The Cure for Dreaming
Written by Cat Winters
If I said this is Dracula meets Susan B. Anthony, would it sound weird? Maybe, but Cat Winters makes it work. There is enough of Bram Stoker’s opus to pique the reader’s interest without giving away the entire story or being overly graphic. There is enough of women’s rights without being preachy. All the while, the author weaves in hypnotism and the power of words.
In 1900 Portland, Oregon, Olivia Mead turns seventeen only to have her father panic about her independence and strong mind. She attends a show by a hypnotist, Henri Reverie and becomes his main subject, unwittingly allowing him to turn her into a board that gets walked on. Her father decides Henri can make Olivia a more demure, subservient woman. The result is she sees monsters and can’t fight back, even in the face of real danger. She attributes this in part to her love of Dracula, but maybe there really are monsters. Meanwhile, the father of her suitor writes an editorial about why women don’t need the right to vote. Olivia anonymously submits a letter to the editor refuting all his claims. When the letter gets published, a firestorm results. Her own father thinks a man wrote the letter because it was too well written. Everything goes from bad to worse as Olivia and Henri get to know each other and plot to work things out. In the end, Olivia’s father pushes so hard, she is forced to find her voice (literally) and declare her independence.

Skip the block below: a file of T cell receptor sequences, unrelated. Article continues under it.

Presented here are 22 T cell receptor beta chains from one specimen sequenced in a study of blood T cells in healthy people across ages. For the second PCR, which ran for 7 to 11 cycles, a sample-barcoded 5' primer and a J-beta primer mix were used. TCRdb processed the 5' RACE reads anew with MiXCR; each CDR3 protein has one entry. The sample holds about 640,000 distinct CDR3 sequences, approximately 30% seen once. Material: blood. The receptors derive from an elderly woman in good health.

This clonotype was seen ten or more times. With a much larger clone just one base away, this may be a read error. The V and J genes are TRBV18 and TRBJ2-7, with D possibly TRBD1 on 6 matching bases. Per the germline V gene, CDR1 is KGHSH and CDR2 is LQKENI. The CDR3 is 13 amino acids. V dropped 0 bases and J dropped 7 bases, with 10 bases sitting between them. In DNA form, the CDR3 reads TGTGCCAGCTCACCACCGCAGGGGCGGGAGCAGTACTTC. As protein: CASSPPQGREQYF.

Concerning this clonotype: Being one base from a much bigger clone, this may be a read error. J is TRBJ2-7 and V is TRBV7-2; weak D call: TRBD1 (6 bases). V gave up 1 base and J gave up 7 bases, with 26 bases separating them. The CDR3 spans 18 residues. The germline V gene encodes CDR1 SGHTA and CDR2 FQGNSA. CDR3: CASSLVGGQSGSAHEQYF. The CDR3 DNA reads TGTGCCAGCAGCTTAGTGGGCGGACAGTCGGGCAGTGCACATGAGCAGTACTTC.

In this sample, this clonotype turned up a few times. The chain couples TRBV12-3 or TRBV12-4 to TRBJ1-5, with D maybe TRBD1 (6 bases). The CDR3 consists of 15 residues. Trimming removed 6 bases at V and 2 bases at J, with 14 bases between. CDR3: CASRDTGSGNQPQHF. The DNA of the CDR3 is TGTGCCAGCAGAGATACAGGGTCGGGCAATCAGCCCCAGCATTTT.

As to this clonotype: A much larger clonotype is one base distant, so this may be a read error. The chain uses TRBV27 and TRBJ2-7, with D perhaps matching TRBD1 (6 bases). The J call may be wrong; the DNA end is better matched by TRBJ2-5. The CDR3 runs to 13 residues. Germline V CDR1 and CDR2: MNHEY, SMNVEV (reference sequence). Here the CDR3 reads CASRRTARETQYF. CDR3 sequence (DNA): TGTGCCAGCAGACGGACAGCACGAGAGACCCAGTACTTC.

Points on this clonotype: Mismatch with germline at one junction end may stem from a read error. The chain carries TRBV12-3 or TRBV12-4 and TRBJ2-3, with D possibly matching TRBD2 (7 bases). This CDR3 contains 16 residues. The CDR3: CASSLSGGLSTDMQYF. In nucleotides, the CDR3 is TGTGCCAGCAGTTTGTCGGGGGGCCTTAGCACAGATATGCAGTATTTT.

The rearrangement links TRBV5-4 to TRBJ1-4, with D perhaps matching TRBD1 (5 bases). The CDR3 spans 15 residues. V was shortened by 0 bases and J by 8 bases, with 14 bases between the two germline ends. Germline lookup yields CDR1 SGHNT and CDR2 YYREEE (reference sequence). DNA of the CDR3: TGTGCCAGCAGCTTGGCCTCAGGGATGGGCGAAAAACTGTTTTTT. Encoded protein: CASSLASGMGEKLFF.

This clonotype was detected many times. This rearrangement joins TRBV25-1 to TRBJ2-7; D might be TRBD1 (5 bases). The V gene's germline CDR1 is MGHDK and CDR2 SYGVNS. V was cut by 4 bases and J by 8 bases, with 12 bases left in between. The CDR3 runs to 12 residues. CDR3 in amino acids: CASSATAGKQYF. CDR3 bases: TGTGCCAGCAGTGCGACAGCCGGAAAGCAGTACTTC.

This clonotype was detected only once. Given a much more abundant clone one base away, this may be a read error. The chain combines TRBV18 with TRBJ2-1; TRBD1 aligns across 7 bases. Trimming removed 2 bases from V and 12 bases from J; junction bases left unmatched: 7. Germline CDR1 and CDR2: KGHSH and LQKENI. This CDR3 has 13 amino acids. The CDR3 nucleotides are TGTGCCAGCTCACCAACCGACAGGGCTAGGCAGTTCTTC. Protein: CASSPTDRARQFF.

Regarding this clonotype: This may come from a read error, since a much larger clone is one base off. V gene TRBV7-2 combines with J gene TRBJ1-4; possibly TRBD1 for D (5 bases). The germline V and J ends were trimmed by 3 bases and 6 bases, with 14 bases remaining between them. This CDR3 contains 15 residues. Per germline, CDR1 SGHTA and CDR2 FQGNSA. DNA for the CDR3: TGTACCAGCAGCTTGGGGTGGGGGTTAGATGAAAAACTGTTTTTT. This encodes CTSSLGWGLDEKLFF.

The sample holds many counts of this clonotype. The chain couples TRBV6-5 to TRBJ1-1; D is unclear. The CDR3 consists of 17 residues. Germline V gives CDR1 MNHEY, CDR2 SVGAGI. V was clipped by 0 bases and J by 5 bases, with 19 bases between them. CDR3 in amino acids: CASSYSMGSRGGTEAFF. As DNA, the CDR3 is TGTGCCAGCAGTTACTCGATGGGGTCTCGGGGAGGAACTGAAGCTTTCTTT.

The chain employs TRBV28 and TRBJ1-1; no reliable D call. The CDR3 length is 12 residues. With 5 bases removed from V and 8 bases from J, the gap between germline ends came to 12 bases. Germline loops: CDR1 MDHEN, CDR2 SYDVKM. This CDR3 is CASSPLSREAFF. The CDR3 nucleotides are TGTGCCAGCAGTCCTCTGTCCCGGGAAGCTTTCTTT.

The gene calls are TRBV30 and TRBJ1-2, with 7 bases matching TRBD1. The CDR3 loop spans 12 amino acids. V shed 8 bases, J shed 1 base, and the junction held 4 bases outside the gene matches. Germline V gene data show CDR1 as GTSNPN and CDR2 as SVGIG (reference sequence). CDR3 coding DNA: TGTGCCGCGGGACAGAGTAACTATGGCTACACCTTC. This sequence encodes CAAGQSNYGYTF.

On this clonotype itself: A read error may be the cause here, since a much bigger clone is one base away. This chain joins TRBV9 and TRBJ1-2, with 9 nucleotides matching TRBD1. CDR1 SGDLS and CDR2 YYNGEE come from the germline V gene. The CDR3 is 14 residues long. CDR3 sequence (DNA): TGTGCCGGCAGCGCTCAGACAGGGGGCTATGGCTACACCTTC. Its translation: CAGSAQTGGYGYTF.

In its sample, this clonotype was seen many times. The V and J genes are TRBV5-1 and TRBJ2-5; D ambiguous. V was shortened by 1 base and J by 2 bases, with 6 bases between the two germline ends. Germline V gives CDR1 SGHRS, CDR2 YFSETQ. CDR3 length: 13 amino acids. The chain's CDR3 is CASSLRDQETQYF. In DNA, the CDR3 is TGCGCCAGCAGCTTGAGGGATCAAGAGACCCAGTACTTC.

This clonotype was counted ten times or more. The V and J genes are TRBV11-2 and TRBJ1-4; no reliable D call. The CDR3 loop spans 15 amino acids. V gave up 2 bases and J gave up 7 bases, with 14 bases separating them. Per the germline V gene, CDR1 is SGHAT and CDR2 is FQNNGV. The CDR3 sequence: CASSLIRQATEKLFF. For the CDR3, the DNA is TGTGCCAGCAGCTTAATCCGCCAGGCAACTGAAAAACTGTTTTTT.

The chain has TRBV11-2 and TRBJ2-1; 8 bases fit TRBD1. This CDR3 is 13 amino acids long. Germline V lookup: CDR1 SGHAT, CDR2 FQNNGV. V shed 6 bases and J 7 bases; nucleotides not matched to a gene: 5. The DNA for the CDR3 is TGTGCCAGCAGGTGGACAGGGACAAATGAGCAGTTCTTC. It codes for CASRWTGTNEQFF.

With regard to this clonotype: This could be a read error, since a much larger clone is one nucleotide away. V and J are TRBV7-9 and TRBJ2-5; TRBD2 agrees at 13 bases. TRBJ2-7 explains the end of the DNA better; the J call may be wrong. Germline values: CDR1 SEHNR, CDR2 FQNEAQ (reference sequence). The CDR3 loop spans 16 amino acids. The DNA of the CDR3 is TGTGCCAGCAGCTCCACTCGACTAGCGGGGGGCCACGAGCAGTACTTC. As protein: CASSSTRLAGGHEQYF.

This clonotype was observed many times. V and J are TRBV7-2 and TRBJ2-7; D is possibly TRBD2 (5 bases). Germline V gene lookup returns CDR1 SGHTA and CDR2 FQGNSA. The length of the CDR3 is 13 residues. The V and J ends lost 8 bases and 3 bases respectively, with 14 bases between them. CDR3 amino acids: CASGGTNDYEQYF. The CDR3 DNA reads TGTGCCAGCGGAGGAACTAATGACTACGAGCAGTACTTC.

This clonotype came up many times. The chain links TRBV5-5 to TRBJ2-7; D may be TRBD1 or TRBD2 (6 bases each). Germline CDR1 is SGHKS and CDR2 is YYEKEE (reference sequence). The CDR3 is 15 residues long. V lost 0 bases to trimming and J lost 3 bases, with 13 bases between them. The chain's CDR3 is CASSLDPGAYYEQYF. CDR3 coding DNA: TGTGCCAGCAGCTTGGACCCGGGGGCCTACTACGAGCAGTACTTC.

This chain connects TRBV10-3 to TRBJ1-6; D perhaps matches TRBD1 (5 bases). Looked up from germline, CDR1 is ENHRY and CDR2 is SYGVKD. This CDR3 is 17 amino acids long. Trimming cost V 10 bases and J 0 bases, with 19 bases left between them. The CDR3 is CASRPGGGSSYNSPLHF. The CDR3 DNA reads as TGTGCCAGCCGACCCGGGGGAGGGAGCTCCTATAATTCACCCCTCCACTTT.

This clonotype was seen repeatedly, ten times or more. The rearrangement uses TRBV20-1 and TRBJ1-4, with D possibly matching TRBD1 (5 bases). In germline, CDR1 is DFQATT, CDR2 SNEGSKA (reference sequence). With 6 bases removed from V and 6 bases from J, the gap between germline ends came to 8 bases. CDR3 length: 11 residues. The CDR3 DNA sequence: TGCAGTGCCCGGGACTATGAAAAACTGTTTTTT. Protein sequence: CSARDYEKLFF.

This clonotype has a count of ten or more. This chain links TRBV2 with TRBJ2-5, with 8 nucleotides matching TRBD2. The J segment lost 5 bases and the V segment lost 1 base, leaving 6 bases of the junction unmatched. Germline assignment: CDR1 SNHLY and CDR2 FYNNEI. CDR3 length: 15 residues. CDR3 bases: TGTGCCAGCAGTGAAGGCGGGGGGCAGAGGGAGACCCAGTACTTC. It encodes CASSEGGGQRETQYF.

Sixth grade readers will learn about Bram Stoker, life in 1900, women’s rights, and mesmerism.
- Title: The Cure for Dreaming
- Author: Cat Winters
- Publisher: Amulet Books/Abrams, 2014
- Reviewer: Sue Poduska
- Format: Hardcover, 368 pages
- Grade Level: 6 up
- Genre: Fiction, women’s suffrage, Dracula, hypnotism
- ISBN: 978-1-4197-1216-6